Comparatives can be either adjectives or adverbs. They are used to compare two persons, things or places. Comparatives are created by adding –er to either an adjective or adverb. Superlatives are used to compare more than two people, things or places, and mostly created by adding –est to adjectives or some adverbs. However, if the word ends in –y, make the comparative by changing the y to i and then add –er or -est
The common mistake made is adding more to comparative or most to superlative.
3. Emphasis Words
Emphasis words are used to emphasize an adjective or adverb. They do not make use of comparatives or superlatives when making comparison of adjectives or adverbs. Often, grammatical mistakes are made when adjectives are used instead of adverbs, and vice versa.
Real is an adjective, really is an adverb.
Certain is adjective; certainly is adverb.
4. Misplaced Modifiers and Dangling Particles
These are modifiers that are not clearly identified with the words they modify. The closer a modifier is to the word it modifies, the clearer a sentence will be.
I sitting on the couch, watching television. (INCORRECT)
Sitting on the couch, I watch television. (CORRECT)
Having seen the movie once, there is no reason to see it again. (INCORRECT)
Having seen the movie once, I have no reason to see it again. (CORRECT)
Looking at the neighbour, the telephone rang. (INCORRECT – it appears the telephone was looking at the neighbour.)
I was looking at the neighbour when the telephone rang. (CORRECT)
5. Nouns as Modifiers
Chicken/tomato/vegetable + soup – We had a warm tomato soup as a starter.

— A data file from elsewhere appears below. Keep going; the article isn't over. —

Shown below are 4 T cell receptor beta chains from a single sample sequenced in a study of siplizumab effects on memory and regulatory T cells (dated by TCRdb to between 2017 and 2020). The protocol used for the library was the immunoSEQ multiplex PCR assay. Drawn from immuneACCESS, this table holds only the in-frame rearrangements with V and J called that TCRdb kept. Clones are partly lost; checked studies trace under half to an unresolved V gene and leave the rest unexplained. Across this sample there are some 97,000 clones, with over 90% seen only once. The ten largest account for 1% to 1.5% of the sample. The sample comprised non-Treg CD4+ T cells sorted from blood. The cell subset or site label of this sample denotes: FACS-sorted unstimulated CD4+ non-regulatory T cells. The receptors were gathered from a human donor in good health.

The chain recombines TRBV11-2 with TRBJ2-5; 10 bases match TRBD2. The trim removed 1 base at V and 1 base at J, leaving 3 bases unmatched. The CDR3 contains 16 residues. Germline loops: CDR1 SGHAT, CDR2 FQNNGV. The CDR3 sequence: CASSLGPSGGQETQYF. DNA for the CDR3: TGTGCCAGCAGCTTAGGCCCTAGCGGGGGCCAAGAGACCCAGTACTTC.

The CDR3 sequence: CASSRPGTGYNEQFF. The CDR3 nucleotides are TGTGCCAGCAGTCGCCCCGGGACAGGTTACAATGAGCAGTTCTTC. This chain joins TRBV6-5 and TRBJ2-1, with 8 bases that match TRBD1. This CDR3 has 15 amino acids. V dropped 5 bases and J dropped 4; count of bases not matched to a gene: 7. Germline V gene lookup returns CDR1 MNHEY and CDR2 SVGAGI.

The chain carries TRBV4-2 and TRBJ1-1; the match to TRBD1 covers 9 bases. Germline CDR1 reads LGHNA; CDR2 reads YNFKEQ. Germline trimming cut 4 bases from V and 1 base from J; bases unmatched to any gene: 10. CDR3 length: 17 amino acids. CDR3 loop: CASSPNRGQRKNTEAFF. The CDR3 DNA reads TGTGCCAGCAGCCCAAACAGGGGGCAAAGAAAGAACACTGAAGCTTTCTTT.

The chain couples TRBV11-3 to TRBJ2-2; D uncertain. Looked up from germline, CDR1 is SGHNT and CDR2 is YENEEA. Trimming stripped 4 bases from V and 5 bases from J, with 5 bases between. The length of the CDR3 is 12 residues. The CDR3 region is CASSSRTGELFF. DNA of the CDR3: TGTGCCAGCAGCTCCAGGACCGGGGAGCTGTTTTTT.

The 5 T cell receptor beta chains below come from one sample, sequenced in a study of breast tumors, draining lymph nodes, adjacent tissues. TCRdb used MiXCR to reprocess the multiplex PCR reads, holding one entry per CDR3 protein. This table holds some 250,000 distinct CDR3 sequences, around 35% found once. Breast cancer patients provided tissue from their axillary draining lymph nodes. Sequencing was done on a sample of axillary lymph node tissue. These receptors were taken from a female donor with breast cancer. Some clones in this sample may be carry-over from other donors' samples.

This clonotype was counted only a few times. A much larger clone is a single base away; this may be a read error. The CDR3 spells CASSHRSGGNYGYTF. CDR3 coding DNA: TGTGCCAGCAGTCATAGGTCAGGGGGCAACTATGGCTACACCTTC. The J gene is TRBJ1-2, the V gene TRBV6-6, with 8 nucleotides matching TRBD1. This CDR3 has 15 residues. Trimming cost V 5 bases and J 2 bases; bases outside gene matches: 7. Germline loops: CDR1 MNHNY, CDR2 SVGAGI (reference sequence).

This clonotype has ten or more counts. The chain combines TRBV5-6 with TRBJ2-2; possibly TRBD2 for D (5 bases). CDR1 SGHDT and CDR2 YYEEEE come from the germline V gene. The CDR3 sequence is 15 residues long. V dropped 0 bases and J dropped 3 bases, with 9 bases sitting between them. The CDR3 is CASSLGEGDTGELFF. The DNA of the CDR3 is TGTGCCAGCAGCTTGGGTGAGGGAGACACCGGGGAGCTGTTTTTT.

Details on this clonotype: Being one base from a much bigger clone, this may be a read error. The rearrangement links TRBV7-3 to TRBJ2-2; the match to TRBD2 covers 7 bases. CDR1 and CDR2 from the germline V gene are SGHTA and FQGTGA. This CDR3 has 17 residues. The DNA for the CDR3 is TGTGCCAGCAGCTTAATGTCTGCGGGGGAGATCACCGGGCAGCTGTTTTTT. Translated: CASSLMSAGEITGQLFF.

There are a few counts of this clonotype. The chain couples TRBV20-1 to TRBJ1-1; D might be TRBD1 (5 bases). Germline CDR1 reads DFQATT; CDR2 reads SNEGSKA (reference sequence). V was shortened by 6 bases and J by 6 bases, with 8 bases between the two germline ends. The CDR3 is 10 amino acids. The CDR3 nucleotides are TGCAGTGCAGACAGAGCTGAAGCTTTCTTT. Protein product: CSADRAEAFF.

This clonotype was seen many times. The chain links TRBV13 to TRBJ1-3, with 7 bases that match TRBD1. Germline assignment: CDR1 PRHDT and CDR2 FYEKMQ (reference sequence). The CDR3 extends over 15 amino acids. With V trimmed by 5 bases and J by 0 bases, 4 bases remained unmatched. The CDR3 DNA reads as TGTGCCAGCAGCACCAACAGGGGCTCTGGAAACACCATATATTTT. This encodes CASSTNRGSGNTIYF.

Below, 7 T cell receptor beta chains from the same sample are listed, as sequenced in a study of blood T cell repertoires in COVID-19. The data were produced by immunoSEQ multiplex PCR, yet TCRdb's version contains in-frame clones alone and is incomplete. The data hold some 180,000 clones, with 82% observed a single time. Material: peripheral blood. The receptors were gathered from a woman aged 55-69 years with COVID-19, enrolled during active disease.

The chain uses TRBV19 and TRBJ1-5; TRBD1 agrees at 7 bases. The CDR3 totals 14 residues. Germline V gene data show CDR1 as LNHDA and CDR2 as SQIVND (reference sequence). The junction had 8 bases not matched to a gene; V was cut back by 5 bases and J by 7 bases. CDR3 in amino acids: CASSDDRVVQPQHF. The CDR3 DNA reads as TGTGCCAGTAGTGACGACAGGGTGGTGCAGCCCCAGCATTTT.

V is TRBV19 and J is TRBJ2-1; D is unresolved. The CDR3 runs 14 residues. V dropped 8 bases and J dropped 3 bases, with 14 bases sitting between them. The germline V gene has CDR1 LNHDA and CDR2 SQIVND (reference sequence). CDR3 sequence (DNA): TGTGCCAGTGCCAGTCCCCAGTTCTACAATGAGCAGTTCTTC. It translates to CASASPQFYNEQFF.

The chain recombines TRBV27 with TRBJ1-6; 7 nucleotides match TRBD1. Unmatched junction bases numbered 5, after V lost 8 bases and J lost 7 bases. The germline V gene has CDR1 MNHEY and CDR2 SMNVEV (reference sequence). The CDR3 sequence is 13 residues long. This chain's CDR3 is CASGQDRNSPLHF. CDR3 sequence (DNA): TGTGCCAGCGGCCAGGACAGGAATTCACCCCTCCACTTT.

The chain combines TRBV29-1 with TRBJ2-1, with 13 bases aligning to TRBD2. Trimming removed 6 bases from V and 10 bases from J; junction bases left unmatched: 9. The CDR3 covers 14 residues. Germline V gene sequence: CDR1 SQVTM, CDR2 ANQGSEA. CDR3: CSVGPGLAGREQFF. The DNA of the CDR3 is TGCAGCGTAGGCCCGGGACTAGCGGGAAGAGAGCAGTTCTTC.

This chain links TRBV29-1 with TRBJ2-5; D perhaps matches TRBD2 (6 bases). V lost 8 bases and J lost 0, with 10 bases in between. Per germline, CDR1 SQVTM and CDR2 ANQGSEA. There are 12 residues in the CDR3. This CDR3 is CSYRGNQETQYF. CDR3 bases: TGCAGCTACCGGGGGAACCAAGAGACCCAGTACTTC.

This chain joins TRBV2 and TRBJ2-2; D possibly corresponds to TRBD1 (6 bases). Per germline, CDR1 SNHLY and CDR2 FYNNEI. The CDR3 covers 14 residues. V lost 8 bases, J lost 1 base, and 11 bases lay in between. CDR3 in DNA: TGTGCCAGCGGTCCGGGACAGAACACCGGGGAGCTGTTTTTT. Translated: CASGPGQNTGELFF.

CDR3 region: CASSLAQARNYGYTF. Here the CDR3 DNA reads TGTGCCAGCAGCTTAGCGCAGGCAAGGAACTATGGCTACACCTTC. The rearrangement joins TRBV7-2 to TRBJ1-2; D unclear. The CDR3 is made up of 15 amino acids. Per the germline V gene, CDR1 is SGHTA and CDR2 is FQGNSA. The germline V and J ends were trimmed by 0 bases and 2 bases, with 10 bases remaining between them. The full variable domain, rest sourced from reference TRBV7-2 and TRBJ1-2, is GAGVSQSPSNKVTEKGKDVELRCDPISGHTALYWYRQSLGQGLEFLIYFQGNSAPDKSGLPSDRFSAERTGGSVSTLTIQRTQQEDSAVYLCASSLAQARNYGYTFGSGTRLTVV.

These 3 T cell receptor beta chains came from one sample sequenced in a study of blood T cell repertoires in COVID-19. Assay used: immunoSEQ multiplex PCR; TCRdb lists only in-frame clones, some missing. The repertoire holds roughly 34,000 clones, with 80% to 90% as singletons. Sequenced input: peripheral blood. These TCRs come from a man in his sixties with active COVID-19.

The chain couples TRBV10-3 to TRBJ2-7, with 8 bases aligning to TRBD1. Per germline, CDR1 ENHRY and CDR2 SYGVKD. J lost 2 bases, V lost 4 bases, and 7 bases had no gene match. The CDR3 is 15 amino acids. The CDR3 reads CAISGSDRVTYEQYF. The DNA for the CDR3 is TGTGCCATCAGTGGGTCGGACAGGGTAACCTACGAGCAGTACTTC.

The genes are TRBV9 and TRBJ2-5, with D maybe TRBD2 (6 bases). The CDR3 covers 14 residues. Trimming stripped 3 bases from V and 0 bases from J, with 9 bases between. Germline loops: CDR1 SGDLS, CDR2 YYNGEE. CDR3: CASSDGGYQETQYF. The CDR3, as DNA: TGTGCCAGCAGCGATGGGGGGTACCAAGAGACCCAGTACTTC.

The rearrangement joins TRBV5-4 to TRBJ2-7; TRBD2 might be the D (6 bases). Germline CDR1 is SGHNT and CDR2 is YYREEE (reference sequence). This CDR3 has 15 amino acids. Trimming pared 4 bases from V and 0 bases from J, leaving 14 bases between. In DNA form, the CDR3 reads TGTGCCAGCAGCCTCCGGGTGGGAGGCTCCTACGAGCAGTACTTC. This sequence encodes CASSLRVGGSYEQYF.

Cargo/enemy/container/pirate + ship – It took an hour for the dockers to load the cargo ship.
Language/business/village + school – She's a language school teacher.
Gift/shoe + shop – The gift shop also offers a large selection of leather goods at reasonable prices.
Police/sheep/family/farm + dog – The police dog was sniffing round his heels.
Brick/concrete/stone/wooden/airport/church/factory/farm/office + building – We are renovating the old farm buildings after they were gutted by fire.
Hospital + bed – He lay in the hospital bed, reading his book.
University + laboratory – They are simulating the effects of weathering in the university laboratory.
Farm/country/council/mansion/tree/summer + house – They rented a council house when they got married.
Half-timbered house – They build their own half-timbered house overlooking the river.
One-man – He does a one-man show in an open-air theatre. OR His one-man business is expanding fast.
Two-seater aircraft – The pilot overshot the runway and crashed his two-seater aircraft.
Three-day event – The three-day horse riding event will take place next week.
Four-bed house – They lived in a four-bedroom house in the suburbs.
Five-month contract – He has got a five-month contract to work on an offshore oil rig.
Six-year sentence – He will have to serve a six-year sentence for burglary.
Seven-girl band – She plays in a seven-girl rock band.
Eight-room mansion – The historic eight-room mansion stands in 60 acres of parkland.
100-year-old – The 100-year-old mansion stands in 60 acres of parkland.